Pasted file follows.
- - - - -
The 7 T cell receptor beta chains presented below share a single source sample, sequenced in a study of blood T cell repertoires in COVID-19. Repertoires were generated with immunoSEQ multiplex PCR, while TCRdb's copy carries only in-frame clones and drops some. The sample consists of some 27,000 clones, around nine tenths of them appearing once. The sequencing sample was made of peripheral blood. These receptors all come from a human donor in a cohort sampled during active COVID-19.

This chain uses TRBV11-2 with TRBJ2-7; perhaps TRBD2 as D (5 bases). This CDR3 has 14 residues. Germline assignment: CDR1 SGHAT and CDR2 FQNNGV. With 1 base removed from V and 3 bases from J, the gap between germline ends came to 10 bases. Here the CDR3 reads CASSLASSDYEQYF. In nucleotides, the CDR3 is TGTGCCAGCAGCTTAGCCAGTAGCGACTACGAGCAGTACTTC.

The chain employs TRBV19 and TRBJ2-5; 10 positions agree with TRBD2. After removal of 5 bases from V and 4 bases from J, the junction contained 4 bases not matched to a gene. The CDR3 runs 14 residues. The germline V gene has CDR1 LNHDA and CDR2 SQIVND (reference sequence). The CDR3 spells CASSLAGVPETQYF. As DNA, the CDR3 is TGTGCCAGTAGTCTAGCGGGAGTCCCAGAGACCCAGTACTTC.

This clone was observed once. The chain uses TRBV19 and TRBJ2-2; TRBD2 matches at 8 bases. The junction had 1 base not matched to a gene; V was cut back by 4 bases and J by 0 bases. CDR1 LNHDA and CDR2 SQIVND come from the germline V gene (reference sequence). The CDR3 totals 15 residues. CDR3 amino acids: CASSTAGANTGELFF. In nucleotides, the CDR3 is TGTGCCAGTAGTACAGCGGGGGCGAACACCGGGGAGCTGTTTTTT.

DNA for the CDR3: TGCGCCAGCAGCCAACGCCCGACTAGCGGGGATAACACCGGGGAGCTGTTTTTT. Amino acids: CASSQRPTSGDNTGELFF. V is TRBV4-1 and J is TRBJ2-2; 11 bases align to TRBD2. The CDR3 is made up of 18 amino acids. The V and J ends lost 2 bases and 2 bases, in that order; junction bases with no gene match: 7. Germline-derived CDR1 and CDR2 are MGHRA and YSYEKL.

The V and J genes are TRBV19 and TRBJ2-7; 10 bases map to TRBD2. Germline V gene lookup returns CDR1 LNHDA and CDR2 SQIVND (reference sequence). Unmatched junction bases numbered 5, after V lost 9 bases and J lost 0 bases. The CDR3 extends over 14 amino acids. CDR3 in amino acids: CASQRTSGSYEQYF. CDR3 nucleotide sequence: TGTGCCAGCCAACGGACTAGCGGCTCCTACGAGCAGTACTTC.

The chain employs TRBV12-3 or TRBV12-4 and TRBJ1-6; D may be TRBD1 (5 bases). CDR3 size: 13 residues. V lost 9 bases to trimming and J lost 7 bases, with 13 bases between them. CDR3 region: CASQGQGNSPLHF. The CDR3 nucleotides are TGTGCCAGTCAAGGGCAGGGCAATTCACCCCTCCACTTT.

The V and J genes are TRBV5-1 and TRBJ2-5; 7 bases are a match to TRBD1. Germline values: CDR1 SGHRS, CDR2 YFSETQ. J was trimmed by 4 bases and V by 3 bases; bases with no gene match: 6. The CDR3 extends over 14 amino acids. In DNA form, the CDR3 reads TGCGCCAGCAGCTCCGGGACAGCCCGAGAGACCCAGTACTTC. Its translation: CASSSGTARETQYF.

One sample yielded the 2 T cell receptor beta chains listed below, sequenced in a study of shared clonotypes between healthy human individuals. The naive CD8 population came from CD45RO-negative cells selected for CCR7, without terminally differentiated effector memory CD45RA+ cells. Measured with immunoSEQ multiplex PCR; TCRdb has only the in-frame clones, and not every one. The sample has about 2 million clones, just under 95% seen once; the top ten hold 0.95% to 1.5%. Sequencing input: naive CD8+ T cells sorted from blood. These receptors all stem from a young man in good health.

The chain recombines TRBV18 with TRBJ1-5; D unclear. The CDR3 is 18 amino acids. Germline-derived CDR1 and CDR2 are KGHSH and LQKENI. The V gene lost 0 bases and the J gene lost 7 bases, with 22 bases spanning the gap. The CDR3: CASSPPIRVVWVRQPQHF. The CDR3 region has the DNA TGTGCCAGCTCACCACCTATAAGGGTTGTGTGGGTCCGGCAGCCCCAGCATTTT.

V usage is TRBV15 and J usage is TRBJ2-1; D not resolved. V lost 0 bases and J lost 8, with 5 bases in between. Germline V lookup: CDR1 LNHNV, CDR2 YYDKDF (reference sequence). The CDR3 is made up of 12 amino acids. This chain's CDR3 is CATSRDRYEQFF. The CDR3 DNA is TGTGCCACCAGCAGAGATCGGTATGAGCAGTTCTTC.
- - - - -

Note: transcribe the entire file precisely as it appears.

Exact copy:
The 7 T cell receptor beta chains presented below share a single source sample, sequenced in a study of blood T cell repertoires in COVID-19. Repertoires were generated with immunoSEQ multiplex PCR, while TCRdb's copy carries only in-frame clones and drops some. The sample consists of some 27,000 clones, around nine tenths of them appearing once. The sequencing sample was made of peripheral blood. These receptors all come from a human donor in a cohort sampled during active COVID-19.

This chain uses TRBV11-2 with TRBJ2-7; perhaps TRBD2 as D (5 bases). This CDR3 has 14 residues. Germline assignment: CDR1 SGHAT and CDR2 FQNNGV. With 1 base removed from V and 3 bases from J, the gap between germline ends came to 10 bases. Here the CDR3 reads CASSLASSDYEQYF. In nucleotides, the CDR3 is TGTGCCAGCAGCTTAGCCAGTAGCGACTACGAGCAGTACTTC.

The chain employs TRBV19 and TRBJ2-5; 10 positions agree with TRBD2. After removal of 5 bases from V and 4 bases from J, the junction contained 4 bases not matched to a gene. The CDR3 runs 14 residues. The germline V gene has CDR1 LNHDA and CDR2 SQIVND (reference sequence). The CDR3 spells CASSLAGVPETQYF. As DNA, the CDR3 is TGTGCCAGTAGTCTAGCGGGAGTCCCAGAGACCCAGTACTTC.

This clone was observed once. The chain uses TRBV19 and TRBJ2-2; TRBD2 matches at 8 bases. The junction had 1 base not matched to a gene; V was cut back by 4 bases and J by 0 bases. CDR1 LNHDA and CDR2 SQIVND come from the germline V gene (reference sequence). The CDR3 totals 15 residues. CDR3 amino acids: CASSTAGANTGELFF. In nucleotides, the CDR3 is TGTGCCAGTAGTACAGCGGGGGCGAACACCGGGGAGCTGTTTTTT.

DNA for the CDR3: TGCGCCAGCAGCCAACGCCCGACTAGCGGGGATAACACCGGGGAGCTGTTTTTT. Amino acids: CASSQRPTSGDNTGELFF. V is TRBV4-1 and J is TRBJ2-2; 11 bases align to TRBD2. The CDR3 is made up of 18 amino acids. The V and J ends lost 2 bases and 2 bases, in that order; junction bases with no gene match: 7. Germline-derived CDR1 and CDR2 are MGHRA and YSYEKL.

The V and J genes are TRBV19 and TRBJ2-7; 10 bases map to TRBD2. Germline V gene lookup returns CDR1 LNHDA and CDR2 SQIVND (reference sequence). Unmatched junction bases numbered 5, after V lost 9 bases and J lost 0 bases. The CDR3 extends over 14 amino acids. CDR3 in amino acids: CASQRTSGSYEQYF. CDR3 nucleotide sequence: TGTGCCAGCCAACGGACTAGCGGCTCCTACGAGCAGTACTTC.

The chain employs TRBV12-3 or TRBV12-4 and TRBJ1-6; D may be TRBD1 (5 bases). CDR3 size: 13 residues. V lost 9 bases to trimming and J lost 7 bases, with 13 bases between them. CDR3 region: CASQGQGNSPLHF. The CDR3 nucleotides are TGTGCCAGTCAAGGGCAGGGCAATTCACCCCTCCACTTT.

The V and J genes are TRBV5-1 and TRBJ2-5; 7 bases are a match to TRBD1. Germline values: CDR1 SGHRS, CDR2 YFSETQ. J was trimmed by 4 bases and V by 3 bases; bases with no gene match: 6. The CDR3 extends over 14 amino acids. In DNA form, the CDR3 reads TGCGCCAGCAGCTCCGGGACAGCCCGAGAGACCCAGTACTTC. Its translation: CASSSGTARETQYF.

One sample yielded the 2 T cell receptor beta chains listed below, sequenced in a study of shared clonotypes between healthy human individuals. The naive CD8 population came from CD45RO-negative cells selected for CCR7, without terminally differentiated effector memory CD45RA+ cells. Measured with immunoSEQ multiplex PCR; TCRdb has only the in-frame clones, and not every one. The sample has about 2 million clones, just under 95% seen once; the top ten hold 0.95% to 1.5%. Sequencing input: naive CD8+ T cells sorted from blood. These receptors all stem from a young man in good health.

The chain recombines TRBV18 with TRBJ1-5; D unclear. The CDR3 is 18 amino acids. Germline-derived CDR1 and CDR2 are KGHSH and LQKENI. The V gene lost 0 bases and the J gene lost 7 bases, with 22 bases spanning the gap. The CDR3: CASSPPIRVVWVRQPQHF. The CDR3 region has the DNA TGTGCCAGCTCACCACCTATAAGGGTTGTGTGGGTCCGGCAGCCCCAGCATTTT.

V usage is TRBV15 and J usage is TRBJ2-1; D not resolved. V lost 0 bases and J lost 8, with 5 bases in between. Germline V lookup: CDR1 LNHNV, CDR2 YYDKDF (reference sequence). The CDR3 is made up of 12 amino acids. This chain's CDR3 is CATSRDRYEQFF. The CDR3 DNA is TGTGCCACCAGCAGAGATCGGTATGAGCAGTTCTTC.